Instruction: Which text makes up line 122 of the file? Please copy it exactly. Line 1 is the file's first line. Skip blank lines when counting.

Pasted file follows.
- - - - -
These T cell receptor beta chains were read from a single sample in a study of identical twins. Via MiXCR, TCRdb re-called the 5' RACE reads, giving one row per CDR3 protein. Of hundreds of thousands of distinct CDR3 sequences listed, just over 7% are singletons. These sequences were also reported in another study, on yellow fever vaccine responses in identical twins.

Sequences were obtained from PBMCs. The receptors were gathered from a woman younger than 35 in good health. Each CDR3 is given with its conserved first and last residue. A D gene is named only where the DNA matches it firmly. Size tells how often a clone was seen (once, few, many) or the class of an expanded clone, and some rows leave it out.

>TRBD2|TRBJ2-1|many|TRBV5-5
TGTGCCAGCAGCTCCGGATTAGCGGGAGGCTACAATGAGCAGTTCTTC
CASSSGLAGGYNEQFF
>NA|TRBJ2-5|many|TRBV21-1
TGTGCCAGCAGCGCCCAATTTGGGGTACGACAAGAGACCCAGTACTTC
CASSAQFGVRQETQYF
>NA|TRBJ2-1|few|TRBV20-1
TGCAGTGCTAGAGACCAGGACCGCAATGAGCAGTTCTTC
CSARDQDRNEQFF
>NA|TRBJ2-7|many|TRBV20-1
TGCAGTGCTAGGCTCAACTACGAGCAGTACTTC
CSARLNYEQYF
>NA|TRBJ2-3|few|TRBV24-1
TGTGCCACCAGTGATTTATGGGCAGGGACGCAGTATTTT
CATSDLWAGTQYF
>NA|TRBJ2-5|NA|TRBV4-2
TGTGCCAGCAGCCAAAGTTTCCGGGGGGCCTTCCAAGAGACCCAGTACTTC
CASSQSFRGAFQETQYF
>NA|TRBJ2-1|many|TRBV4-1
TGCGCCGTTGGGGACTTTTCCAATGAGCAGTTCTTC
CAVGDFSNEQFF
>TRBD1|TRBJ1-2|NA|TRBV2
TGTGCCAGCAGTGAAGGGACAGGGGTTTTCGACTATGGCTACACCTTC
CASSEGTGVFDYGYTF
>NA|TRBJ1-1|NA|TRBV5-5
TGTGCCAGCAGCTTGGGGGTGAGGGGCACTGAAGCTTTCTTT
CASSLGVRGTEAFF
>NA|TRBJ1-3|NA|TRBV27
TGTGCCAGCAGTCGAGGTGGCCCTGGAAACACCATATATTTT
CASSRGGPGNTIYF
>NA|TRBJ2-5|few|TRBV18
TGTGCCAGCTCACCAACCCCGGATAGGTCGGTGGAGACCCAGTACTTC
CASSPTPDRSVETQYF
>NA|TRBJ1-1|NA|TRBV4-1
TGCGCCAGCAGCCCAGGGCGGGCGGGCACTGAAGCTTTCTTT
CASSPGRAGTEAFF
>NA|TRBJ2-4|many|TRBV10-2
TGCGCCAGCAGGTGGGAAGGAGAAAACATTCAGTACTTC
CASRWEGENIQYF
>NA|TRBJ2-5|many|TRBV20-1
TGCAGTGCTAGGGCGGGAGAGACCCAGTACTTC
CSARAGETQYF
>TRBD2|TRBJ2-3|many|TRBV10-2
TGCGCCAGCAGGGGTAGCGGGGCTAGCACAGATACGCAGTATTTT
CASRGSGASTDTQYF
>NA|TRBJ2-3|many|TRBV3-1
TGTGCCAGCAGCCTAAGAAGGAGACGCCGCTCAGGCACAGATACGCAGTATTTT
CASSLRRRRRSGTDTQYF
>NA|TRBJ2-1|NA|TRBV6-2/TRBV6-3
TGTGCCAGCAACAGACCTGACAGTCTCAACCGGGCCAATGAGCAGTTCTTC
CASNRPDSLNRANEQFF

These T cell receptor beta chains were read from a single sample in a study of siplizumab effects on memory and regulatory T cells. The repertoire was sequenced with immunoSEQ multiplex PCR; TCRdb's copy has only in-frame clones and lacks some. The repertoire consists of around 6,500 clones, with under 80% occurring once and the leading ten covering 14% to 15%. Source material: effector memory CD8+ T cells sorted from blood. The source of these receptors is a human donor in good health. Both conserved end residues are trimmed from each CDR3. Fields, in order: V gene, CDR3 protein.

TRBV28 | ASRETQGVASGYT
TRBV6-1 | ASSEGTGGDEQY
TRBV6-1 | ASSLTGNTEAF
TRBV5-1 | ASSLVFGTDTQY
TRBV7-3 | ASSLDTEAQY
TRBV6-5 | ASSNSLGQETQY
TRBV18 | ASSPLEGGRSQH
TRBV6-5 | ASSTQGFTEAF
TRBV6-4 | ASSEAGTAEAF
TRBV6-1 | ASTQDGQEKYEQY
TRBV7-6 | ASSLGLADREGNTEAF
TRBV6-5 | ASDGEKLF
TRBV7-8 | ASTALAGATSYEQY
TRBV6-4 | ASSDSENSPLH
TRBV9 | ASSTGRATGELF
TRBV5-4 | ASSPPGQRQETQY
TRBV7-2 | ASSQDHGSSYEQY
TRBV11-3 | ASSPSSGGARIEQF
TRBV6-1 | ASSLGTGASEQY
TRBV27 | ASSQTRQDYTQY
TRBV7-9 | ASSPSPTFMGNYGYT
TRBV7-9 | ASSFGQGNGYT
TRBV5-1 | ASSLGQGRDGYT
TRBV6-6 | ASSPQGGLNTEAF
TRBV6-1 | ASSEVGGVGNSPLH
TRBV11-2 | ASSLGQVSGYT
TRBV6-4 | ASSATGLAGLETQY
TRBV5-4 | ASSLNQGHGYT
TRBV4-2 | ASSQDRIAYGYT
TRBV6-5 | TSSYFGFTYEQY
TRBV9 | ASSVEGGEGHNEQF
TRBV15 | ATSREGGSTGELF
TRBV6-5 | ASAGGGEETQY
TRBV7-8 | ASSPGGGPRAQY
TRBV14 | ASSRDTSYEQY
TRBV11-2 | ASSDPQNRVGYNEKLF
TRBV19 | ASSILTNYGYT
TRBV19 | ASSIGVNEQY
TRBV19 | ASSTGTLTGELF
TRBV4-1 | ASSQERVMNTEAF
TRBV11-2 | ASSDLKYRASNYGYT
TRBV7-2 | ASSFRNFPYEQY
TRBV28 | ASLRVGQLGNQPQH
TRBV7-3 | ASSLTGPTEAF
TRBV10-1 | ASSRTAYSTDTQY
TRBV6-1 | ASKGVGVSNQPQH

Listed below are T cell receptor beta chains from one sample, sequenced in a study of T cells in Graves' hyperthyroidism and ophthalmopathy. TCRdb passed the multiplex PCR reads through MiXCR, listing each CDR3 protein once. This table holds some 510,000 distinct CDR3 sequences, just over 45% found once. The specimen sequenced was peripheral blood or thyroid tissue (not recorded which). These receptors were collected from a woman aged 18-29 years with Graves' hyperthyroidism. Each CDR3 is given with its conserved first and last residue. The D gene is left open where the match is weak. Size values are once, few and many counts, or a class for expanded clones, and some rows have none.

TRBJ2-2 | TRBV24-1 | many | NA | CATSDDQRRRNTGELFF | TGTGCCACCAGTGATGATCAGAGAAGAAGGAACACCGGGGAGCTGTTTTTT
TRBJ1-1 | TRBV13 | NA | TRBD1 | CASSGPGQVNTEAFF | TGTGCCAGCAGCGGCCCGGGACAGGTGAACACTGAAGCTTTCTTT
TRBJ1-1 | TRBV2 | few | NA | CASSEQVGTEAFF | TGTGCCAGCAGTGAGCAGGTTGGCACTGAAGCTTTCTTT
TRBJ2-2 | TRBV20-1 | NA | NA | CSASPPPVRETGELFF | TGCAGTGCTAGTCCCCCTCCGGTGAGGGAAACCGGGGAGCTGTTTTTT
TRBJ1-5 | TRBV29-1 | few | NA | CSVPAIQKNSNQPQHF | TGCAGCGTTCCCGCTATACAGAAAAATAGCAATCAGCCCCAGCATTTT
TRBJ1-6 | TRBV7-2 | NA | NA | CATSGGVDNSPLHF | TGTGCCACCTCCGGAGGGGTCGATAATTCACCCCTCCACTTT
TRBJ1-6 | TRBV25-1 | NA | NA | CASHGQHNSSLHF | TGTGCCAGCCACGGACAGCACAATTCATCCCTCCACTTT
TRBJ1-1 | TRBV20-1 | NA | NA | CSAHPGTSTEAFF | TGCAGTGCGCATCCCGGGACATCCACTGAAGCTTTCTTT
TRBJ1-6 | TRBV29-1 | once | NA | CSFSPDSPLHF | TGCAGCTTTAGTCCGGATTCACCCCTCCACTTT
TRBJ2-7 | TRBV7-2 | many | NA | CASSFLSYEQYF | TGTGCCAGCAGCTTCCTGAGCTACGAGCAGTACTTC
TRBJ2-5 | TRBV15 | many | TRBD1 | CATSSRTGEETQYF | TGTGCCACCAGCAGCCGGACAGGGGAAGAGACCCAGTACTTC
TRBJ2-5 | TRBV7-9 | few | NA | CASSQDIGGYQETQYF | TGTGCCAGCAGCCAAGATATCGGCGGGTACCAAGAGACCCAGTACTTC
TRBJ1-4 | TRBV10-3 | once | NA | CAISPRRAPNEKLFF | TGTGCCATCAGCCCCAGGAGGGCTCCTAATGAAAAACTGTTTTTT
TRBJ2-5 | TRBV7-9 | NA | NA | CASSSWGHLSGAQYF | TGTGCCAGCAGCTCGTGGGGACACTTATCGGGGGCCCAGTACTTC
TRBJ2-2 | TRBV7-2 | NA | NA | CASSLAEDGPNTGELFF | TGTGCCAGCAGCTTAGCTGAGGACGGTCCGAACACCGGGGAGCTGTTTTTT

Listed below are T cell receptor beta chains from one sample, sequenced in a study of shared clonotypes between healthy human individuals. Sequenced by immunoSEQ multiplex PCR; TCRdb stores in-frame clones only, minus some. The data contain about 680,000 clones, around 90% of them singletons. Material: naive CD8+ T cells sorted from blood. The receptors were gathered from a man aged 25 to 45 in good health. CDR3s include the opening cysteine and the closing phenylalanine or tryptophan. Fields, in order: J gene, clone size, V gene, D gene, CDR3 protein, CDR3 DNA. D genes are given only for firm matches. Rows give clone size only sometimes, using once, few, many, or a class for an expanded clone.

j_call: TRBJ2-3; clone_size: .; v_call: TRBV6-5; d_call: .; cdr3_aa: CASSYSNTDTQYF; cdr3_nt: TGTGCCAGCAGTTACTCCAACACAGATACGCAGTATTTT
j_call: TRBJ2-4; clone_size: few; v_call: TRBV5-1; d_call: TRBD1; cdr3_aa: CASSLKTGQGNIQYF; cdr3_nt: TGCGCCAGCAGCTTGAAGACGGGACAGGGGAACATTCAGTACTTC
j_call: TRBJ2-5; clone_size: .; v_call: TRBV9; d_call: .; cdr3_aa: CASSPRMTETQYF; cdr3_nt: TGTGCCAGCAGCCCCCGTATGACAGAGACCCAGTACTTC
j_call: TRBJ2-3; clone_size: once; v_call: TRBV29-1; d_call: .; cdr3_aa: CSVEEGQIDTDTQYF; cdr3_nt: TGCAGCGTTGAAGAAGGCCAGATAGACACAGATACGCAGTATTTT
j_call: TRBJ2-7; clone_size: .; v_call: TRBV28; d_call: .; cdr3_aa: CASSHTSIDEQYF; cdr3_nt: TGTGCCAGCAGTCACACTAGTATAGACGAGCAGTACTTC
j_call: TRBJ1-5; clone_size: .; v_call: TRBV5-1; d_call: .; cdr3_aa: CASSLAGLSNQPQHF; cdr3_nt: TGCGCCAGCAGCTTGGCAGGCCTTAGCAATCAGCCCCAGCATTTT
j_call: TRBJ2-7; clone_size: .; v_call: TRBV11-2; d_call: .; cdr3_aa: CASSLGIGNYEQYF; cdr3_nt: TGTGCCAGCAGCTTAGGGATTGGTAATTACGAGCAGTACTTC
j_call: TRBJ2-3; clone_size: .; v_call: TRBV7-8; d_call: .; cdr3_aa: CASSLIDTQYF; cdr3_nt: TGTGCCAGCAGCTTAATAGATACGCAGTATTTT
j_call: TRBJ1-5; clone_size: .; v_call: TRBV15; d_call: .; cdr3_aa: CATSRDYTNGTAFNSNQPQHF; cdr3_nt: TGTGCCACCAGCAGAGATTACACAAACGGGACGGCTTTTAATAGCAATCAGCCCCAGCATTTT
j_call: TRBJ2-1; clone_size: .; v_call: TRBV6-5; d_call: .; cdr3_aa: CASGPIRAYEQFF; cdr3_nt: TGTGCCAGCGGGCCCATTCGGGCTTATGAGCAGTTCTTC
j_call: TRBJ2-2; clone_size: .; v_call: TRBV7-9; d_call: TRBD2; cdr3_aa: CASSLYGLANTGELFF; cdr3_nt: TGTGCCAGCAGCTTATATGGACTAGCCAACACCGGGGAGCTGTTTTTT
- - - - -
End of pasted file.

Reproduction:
j_call: TRBJ2-7; clone_size: .; v_call: TRBV28; d_call: .; cdr3_aa: CASSHTSIDEQYF; cdr3_nt: TGTGCCAGCAGTCACACTAGTATAGACGAGCAGTACTTC